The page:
Automated breast ultrasound (ABUS) has several advantages over HHUS, including higher reproducibility, less operator dependence, and less time required for image acquisition (Kaplan 2014). In addition, ABUS reduces the need for trained operators and it provides both a coronal view and a relatively large field of view. Recent studies have reported that ABUS is promising in US screening for women with dense breasts and can potentially replace handheld second-look US in a preoperative setting (Kelly K et al. 2010; Golatta M et al. 2015; Lander M, Tabar L 2011; The SOMO-INSIGHT study 2013).
Abbreviated breast MRI
Breast MRI is not a cost-effective modality for screening women at intermediate risk, including those with dense breast tissue as the only risk. Therefore abbreviated MRI protocols (under 10 minutes) have been developed as a way of achieving efficiency and rapid throughput. It is a less expensive option that offers an exceptional supplemental screening modality. However, MRI scanner availability means that access may be an issue.
Mango and colleagues (2015) found that one pre and post-contrast T1W sequence may be adequate for detecting breast cancer. The Abbreviated Breast MRI and Digital Tomosynthesis Mammography in Screening Women With Dense Breasts randomised clinical trial (NCT02933489 - clinicaltrials.gov/ct2/show/NCT02933489) will report on which modality is more effective in cancer detection.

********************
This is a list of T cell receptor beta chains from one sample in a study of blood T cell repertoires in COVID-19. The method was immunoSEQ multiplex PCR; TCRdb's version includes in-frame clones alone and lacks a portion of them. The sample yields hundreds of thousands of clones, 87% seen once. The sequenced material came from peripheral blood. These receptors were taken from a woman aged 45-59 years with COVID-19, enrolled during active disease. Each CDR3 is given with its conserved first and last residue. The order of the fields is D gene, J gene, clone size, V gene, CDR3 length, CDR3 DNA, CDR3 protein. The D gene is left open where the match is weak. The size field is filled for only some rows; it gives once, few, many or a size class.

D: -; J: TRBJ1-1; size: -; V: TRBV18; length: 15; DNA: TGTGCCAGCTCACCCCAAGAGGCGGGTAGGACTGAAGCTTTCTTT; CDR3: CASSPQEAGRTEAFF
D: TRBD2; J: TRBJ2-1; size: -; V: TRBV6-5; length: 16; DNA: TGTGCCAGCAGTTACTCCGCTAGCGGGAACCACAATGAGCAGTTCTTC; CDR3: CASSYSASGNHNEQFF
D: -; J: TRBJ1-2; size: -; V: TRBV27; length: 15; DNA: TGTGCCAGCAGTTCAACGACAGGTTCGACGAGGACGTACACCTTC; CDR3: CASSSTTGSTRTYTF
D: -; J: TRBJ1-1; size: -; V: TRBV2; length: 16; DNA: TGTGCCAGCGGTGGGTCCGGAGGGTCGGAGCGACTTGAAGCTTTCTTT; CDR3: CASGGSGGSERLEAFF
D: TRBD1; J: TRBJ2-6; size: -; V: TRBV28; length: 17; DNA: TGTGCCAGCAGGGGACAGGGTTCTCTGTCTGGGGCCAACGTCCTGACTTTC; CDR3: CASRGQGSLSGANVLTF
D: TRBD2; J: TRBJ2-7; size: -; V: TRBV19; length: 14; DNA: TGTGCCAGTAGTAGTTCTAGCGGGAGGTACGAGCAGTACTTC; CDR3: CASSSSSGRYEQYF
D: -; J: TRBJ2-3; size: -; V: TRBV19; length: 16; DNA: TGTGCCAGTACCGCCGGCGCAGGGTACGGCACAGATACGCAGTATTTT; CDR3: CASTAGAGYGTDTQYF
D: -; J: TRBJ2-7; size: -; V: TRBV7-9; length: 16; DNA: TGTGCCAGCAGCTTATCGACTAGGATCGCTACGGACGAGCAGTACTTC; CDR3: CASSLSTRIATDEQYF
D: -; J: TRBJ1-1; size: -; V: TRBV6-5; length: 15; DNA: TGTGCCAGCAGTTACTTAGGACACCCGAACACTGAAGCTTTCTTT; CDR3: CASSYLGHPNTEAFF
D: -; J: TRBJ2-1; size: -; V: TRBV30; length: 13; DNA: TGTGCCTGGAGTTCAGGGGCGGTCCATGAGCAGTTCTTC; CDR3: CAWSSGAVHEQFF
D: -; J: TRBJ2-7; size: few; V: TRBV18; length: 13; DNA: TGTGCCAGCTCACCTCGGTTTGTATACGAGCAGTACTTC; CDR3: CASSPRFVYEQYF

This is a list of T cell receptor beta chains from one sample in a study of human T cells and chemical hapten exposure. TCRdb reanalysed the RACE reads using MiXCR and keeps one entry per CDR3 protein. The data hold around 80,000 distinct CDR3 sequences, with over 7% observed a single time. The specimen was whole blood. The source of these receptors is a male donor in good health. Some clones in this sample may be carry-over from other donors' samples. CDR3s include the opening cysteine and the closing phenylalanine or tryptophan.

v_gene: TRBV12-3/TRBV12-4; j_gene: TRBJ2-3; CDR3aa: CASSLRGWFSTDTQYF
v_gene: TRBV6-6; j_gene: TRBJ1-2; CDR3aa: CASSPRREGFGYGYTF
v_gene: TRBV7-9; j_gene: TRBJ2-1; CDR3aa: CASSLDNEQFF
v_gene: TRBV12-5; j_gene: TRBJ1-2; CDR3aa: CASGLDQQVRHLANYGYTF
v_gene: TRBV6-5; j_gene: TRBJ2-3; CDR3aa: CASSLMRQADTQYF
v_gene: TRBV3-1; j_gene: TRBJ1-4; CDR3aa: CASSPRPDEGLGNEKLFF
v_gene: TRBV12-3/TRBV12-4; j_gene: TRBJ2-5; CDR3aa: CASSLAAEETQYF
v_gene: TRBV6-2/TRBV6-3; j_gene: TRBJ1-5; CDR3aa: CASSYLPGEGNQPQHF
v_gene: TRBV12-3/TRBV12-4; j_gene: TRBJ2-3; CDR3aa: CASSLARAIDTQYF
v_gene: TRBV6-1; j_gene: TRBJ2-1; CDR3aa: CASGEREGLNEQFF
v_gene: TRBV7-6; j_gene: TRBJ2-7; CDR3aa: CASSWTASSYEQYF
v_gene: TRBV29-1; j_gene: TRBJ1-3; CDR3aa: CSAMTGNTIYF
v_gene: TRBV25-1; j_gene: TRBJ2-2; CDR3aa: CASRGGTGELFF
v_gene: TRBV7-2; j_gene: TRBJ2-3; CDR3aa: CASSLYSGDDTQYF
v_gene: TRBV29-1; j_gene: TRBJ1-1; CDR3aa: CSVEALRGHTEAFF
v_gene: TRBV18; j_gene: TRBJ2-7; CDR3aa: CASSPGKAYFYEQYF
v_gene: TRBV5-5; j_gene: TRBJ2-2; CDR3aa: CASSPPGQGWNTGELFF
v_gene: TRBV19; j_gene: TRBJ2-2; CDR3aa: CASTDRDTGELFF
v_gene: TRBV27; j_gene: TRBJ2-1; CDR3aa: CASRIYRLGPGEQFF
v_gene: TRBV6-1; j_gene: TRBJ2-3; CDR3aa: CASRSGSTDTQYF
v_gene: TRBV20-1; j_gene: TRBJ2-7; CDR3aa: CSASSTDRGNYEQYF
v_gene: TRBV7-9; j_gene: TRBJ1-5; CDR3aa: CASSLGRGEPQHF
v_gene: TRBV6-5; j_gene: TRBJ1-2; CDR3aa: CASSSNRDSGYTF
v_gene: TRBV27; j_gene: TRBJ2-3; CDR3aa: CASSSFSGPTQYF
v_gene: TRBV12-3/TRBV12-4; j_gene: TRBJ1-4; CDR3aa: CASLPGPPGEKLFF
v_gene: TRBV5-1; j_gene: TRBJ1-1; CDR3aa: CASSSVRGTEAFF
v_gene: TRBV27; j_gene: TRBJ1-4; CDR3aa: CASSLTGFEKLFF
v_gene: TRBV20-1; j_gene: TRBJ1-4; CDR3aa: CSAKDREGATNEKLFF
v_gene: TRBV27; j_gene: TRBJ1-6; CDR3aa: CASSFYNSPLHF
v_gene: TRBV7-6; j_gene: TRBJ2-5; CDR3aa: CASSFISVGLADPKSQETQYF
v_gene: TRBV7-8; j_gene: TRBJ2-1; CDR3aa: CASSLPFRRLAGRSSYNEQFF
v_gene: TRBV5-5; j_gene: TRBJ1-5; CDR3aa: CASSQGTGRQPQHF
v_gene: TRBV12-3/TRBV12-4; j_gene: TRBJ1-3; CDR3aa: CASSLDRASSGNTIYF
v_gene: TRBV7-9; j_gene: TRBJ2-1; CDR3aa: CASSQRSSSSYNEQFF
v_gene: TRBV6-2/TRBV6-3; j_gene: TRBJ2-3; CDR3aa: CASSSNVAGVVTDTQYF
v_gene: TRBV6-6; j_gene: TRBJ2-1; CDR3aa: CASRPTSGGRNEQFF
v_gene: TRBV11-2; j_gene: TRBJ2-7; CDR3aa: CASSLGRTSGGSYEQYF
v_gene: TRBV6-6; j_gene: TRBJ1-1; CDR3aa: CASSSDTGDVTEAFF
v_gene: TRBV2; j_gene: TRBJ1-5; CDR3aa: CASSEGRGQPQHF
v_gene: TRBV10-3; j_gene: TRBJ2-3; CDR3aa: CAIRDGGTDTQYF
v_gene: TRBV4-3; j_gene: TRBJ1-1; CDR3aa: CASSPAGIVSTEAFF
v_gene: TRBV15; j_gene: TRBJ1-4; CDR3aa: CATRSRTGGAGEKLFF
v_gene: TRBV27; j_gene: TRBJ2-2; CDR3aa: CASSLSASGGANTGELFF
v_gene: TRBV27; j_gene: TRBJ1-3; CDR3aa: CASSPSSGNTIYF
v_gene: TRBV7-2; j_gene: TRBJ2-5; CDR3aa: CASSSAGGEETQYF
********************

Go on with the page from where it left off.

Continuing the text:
Contrast-enhanced digital mammography
Contrast-enhanced digital mammography (CEDM) is an alternative to abbreviated breast MRI. CEDM can highlight areas that may not be detected with standard 2D full-field digital mammography. As with breast MRI, the administration of intravenous contrast in CEDM highlights areas of increased blood flow that may be associated with tumour growth. CEDM has consistently been demonstrated to be more sensitive than standard mammography for the detection of breast cancer. The installed mammography base makes CEDM an attractive option, and the technology is easily integrated in the clinic.
Can genomics help?
Ongoing global genome characterisation efforts are revolutionising our knowledge of cancer genomics, tumour biology and treatment methods. Information collected from a number of studies on driver cancer gene alterations—mutations, copy number alterations, translocations, and/or chromosomal rearrangements—can be leveraged to develop a cohesive framework for individualised cancer treatment. Genetic information can give an insight into tumour detection and individual risk and costs have come down considerably.